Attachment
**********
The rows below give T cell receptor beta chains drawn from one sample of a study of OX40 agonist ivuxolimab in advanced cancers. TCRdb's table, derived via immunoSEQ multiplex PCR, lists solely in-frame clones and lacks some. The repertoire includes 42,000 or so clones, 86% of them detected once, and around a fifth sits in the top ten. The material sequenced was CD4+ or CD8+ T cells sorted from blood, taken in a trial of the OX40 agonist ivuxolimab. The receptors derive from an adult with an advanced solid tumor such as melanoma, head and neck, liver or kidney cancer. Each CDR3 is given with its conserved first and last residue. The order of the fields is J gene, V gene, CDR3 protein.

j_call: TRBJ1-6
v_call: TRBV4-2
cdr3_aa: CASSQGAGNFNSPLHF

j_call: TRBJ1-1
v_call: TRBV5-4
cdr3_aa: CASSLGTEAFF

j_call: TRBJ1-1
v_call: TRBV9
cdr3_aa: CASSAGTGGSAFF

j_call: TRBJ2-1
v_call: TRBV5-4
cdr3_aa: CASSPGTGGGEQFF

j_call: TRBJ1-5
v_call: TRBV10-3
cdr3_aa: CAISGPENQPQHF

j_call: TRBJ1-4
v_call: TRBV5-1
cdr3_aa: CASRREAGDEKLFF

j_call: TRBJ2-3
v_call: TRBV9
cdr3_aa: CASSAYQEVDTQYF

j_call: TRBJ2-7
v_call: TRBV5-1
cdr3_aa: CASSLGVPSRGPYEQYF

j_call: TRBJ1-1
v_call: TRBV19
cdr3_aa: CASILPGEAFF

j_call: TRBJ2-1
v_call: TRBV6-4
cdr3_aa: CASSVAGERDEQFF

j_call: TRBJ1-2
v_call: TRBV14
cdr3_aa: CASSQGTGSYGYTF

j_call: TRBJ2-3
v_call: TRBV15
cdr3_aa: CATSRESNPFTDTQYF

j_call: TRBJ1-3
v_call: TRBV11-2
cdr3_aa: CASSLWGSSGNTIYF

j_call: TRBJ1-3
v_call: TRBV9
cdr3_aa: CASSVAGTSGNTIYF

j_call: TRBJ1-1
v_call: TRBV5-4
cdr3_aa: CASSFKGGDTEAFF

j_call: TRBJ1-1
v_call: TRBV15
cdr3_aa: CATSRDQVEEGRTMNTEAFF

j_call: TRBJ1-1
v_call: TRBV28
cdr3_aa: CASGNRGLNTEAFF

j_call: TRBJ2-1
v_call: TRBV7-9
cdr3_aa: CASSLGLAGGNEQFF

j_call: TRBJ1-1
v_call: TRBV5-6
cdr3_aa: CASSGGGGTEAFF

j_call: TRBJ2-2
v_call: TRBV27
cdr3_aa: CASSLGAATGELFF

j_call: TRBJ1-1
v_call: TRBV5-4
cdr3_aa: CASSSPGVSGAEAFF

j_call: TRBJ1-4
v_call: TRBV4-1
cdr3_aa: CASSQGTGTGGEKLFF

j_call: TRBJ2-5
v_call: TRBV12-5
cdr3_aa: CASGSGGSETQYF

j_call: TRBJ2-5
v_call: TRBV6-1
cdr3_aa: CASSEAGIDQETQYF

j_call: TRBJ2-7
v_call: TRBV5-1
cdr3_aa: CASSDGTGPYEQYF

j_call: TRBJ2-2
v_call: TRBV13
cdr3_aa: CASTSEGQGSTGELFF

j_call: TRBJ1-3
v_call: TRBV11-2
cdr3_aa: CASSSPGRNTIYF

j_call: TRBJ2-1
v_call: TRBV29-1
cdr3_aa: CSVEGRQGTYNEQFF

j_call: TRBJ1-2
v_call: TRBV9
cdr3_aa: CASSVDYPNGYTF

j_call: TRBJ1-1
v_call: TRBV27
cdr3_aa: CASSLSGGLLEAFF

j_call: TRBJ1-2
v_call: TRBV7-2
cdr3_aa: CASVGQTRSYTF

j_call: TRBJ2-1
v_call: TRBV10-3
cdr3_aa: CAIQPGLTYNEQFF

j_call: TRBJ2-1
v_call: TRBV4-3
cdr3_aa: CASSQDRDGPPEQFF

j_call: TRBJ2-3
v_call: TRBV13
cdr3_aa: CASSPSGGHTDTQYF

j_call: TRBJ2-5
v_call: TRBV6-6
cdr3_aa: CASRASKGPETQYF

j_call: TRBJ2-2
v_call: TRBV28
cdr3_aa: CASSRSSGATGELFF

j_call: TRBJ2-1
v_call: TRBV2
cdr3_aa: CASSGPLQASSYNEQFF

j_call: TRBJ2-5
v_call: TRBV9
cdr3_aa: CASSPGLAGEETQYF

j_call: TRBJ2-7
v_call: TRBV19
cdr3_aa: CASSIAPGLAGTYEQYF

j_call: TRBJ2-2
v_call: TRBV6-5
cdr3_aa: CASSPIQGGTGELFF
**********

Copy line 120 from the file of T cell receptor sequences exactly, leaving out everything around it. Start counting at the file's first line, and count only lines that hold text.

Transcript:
v_call: TRBV6-5